HomeNewsRobins launches economic development group

Robins launches economic development group

By Dave DeWitte

ROBINS – Attracting new businesses in Robins, one of the Corridor’s most upscale small towns, will take plenty of sensitivity and planning after years of emphasis on accommodating residential growth.

The Robins Economic Development Initiative (REDI) was formed in December, building on more than two years of research by the city and fine-tuning of the city’s zoning ordinances. Robins is nestled between Hiawatha, Cedar Rapids and Marion.

The research clearly showed that Robins residents would like more businesses to provide

amenities they now have to travel to other cities to receive and to strengthen the city’s tax base, according to Dean Helander, the group’s first chairman and the city’s planning and zoning coordinator.

Residents plainly expressed, however, they don’t want growth that would compromise the city’s rock-solid residential qualities.

“The (city) council feels these two things can coexist,” said Chuck Hinz, Robins’ newly elected mayor. “As long as we approach it from that perspective, I think it’s a win-win situation for Robins.”

The imbalance of residential and business property in Robins has become more pronounced due to its rapid growth. Robins’ population grew 74 percent from 2000-2010, and in 2013 is estimated at about 3,325.

The number of businesses isn’t close to keeping pace. Even the Robins Square development, created to form a commercial core in Robins, has only a handful of businesses long after it was launched. They are Iowa Eye Care, Community Savings Bank, a day care center and a Guppy’s on the Go convenience store. Most of the development remains vacant.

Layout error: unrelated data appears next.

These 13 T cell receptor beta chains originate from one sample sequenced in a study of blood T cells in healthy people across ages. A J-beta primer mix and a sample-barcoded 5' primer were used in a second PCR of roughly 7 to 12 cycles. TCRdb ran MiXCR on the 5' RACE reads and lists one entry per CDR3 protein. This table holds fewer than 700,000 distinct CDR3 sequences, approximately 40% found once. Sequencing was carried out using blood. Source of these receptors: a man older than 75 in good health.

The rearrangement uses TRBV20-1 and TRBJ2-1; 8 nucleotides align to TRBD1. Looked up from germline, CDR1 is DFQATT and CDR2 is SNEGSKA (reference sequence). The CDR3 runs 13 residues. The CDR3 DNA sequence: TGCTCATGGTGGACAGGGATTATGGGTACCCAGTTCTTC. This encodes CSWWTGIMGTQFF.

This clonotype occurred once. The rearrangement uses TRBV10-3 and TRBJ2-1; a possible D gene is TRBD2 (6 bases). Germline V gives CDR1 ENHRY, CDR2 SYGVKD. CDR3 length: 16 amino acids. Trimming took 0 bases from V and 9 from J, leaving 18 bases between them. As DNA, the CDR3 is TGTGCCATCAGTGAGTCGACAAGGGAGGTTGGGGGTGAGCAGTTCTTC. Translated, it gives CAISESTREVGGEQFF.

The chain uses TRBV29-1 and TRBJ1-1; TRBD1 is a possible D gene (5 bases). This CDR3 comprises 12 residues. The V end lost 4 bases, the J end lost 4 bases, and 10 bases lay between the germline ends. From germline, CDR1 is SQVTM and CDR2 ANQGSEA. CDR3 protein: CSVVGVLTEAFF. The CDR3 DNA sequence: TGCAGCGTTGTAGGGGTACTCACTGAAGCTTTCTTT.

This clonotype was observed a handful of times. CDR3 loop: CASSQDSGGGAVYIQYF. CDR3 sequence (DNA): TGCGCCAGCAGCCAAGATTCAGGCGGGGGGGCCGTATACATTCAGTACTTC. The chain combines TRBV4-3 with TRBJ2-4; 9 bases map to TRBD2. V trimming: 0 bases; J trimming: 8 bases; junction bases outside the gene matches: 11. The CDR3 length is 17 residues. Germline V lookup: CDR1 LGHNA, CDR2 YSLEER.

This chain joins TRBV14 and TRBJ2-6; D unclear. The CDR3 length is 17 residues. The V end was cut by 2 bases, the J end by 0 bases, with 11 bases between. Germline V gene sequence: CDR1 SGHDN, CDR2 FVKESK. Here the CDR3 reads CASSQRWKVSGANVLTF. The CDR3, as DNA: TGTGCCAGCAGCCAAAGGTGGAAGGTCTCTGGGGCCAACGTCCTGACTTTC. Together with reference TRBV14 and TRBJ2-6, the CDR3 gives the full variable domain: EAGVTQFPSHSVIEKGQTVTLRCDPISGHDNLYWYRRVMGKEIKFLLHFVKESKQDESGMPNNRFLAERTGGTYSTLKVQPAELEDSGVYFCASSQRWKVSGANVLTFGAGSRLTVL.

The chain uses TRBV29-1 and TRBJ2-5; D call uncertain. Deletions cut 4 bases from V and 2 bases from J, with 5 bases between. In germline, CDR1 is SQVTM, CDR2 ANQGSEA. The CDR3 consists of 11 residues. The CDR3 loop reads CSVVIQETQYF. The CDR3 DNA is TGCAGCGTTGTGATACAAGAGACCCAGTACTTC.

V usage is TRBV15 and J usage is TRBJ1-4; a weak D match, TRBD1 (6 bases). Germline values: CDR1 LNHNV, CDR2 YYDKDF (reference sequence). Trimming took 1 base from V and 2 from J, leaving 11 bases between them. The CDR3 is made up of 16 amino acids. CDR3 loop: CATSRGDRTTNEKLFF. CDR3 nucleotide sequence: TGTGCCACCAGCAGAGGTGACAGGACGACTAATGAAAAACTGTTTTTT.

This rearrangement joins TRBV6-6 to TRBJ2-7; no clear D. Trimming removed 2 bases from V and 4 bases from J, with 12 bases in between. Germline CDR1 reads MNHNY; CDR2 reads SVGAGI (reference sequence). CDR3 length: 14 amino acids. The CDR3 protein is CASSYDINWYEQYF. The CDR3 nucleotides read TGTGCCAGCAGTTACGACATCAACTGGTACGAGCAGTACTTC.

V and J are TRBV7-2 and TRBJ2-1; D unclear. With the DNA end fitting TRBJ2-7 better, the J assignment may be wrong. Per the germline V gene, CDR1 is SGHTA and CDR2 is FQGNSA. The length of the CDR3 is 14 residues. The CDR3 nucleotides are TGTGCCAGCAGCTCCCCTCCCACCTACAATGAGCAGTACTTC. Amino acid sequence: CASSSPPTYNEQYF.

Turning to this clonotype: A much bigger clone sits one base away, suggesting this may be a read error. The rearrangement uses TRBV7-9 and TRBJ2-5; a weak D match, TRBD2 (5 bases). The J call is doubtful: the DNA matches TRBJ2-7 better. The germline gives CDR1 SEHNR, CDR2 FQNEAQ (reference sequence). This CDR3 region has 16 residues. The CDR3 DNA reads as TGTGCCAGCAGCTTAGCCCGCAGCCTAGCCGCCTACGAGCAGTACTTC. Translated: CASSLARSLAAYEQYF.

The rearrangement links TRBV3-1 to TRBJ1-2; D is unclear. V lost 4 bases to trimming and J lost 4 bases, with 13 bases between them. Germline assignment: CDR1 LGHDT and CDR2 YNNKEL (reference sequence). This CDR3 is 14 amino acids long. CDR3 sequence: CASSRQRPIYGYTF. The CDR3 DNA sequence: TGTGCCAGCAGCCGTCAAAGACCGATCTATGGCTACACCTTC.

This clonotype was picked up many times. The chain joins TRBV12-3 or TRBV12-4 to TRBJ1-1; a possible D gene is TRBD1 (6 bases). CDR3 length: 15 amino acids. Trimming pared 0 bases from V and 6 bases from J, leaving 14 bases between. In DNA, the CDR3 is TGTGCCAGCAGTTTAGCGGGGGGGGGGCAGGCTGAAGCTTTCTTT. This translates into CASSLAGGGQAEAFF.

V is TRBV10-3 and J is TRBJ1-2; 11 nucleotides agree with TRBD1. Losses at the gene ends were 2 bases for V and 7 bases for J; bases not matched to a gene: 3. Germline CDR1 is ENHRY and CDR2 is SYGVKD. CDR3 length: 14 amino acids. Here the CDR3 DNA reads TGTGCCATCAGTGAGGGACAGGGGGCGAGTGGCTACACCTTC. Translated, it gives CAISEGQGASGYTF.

Although Robins has one of the highest median household incomes in the state, residents spend little in the city. Retail spending in Robins is about one-tenth the statewide average on a per-capita basis, according to the Iowa Community Indicators Program at Iowa State University, at $1,130. The percent of retail “leakage,” or spending going outside the city, was the highest in its peer group of 31 cities.

Mr. Helander said the city’s research identified five areas for commercial growth emphasis. They include the Tower Terrace Road, Troy Road, Center Point Road, Robins Square, and the promising I-380/County Home Road interchange area.

The types of businesses residents hope to see in the future include specialty shops, neighborhood service businesses and professional offices, Mr. Helander said. Survey respondents especially liked the idea of having an independent local restaurant in Robins, he said. It was one subject on which almost everyone seemed to agree.

Mr. Hinz was a longtime city council member who served on a committee created by the council to explore economic development issues before being elected mayor and gives REDI his support. He said the city has updated its zoning regulations, added an economic development page to its web site and prepared materials to help developers and businesses identify properly-zoned sites and determine if they have adequate infrastructure.